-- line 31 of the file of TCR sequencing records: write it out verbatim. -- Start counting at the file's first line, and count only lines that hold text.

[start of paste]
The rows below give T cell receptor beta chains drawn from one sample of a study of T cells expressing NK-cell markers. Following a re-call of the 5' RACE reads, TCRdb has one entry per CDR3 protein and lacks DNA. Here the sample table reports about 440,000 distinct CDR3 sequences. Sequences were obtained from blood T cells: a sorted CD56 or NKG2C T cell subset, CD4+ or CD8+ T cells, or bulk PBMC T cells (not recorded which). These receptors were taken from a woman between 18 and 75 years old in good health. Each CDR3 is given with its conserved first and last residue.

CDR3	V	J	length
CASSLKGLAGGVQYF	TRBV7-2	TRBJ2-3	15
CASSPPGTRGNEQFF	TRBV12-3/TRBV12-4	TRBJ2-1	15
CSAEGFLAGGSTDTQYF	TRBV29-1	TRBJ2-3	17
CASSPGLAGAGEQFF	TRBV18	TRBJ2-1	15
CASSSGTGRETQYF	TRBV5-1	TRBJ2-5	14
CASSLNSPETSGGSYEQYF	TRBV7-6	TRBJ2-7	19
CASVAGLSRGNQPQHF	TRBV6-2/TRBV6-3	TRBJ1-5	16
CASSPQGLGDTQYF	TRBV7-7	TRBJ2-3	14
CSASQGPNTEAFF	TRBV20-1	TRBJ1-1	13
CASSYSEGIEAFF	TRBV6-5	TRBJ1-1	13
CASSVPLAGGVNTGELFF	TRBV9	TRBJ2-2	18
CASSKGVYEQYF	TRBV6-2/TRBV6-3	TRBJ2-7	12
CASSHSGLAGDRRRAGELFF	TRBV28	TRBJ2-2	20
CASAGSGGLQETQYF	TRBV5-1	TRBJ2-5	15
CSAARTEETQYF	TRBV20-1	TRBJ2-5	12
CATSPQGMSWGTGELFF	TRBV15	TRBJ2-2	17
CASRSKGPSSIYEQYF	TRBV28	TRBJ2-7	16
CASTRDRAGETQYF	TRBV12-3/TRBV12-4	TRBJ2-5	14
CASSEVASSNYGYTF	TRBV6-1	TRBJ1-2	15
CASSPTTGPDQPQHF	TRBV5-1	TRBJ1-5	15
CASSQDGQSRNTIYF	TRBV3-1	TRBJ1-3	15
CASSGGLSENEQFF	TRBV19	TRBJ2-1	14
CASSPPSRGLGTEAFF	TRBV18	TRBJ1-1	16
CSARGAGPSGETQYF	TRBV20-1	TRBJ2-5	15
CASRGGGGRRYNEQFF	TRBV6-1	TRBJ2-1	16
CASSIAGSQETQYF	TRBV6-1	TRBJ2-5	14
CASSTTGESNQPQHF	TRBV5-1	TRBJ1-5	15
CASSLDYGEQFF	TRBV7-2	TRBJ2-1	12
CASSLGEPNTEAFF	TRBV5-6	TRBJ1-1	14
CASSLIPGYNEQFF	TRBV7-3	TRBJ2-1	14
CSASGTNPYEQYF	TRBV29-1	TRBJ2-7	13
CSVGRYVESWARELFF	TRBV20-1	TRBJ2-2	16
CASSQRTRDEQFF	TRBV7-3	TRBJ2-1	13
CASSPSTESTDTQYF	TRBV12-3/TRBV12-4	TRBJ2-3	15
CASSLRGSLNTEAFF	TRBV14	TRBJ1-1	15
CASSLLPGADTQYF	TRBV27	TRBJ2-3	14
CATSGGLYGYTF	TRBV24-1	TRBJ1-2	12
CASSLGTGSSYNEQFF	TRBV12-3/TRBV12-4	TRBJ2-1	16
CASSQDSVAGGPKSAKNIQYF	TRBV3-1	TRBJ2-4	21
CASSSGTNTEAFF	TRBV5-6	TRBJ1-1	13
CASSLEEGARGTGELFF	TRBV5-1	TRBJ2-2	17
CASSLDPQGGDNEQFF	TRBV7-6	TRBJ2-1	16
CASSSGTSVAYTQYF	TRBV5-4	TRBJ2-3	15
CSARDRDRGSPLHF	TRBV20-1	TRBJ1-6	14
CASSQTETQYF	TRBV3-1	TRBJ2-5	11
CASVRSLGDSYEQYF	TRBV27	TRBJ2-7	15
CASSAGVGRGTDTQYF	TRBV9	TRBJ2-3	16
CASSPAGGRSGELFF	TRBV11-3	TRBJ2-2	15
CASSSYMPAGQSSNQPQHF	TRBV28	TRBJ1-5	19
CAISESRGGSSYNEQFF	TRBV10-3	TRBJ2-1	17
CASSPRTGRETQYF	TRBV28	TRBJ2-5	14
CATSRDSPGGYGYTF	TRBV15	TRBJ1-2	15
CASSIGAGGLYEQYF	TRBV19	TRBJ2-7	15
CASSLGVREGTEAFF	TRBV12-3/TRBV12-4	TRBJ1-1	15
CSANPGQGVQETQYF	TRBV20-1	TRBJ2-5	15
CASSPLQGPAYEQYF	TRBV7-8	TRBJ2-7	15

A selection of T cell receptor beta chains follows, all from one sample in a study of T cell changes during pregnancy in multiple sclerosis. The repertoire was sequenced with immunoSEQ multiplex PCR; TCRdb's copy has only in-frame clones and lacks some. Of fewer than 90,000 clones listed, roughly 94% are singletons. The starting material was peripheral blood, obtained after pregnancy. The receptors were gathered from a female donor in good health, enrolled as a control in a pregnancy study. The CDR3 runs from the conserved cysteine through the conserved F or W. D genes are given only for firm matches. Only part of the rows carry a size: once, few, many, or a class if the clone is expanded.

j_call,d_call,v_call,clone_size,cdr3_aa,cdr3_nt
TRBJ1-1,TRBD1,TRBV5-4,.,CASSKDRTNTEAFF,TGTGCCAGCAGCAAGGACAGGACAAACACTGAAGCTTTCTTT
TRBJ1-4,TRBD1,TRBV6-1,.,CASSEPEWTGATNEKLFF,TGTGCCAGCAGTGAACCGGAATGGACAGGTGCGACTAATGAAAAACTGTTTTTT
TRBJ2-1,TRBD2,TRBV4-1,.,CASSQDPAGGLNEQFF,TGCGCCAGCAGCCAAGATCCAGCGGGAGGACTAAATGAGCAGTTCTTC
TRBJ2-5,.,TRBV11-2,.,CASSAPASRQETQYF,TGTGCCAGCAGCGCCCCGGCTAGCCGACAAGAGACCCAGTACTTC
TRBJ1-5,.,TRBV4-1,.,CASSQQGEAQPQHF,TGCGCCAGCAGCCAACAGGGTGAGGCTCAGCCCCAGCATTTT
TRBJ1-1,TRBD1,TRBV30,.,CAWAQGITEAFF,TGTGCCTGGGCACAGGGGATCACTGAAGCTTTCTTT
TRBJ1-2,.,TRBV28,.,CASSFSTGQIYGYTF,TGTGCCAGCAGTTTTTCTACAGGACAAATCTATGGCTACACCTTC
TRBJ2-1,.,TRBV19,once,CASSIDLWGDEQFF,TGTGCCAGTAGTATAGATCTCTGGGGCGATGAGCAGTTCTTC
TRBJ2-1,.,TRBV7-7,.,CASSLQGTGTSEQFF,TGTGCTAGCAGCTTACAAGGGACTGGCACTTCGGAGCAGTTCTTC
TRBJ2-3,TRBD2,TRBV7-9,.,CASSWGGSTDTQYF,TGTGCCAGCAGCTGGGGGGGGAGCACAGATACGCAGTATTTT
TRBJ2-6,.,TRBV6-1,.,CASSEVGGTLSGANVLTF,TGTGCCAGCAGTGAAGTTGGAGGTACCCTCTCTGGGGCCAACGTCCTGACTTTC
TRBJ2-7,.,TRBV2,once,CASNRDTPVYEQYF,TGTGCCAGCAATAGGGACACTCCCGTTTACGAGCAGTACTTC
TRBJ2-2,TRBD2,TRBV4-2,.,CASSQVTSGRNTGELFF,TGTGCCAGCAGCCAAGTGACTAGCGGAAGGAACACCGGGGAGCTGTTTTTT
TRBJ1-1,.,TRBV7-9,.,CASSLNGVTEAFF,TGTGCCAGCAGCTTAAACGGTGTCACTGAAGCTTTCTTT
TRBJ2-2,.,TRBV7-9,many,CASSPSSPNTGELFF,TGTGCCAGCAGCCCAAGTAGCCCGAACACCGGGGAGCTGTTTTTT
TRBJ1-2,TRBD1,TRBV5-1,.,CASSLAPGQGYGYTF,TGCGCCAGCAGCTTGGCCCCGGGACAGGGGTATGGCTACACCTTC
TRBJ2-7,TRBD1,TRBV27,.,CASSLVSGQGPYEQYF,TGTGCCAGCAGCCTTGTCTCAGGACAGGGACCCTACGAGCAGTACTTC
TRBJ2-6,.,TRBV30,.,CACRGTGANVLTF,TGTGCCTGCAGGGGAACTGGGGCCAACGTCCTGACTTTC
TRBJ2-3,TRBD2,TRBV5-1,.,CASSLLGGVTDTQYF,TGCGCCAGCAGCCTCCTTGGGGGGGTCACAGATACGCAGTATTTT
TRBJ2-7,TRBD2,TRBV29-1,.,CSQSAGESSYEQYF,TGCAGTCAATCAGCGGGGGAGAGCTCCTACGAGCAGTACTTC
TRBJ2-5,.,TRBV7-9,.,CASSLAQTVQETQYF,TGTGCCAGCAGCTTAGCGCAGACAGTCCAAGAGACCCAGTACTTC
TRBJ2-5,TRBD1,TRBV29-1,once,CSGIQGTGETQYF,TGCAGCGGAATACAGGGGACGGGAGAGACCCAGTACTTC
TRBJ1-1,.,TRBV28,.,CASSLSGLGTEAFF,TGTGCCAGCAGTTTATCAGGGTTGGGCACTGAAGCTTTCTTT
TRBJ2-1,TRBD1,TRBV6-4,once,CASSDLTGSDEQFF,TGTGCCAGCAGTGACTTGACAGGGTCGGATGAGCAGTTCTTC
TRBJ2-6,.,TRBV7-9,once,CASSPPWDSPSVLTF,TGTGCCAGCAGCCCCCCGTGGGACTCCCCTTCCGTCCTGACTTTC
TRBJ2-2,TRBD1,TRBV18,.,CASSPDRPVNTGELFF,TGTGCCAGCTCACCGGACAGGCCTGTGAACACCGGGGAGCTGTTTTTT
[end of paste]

CASSLGEPNTEAFF	TRBV5-6	TRBJ1-1	14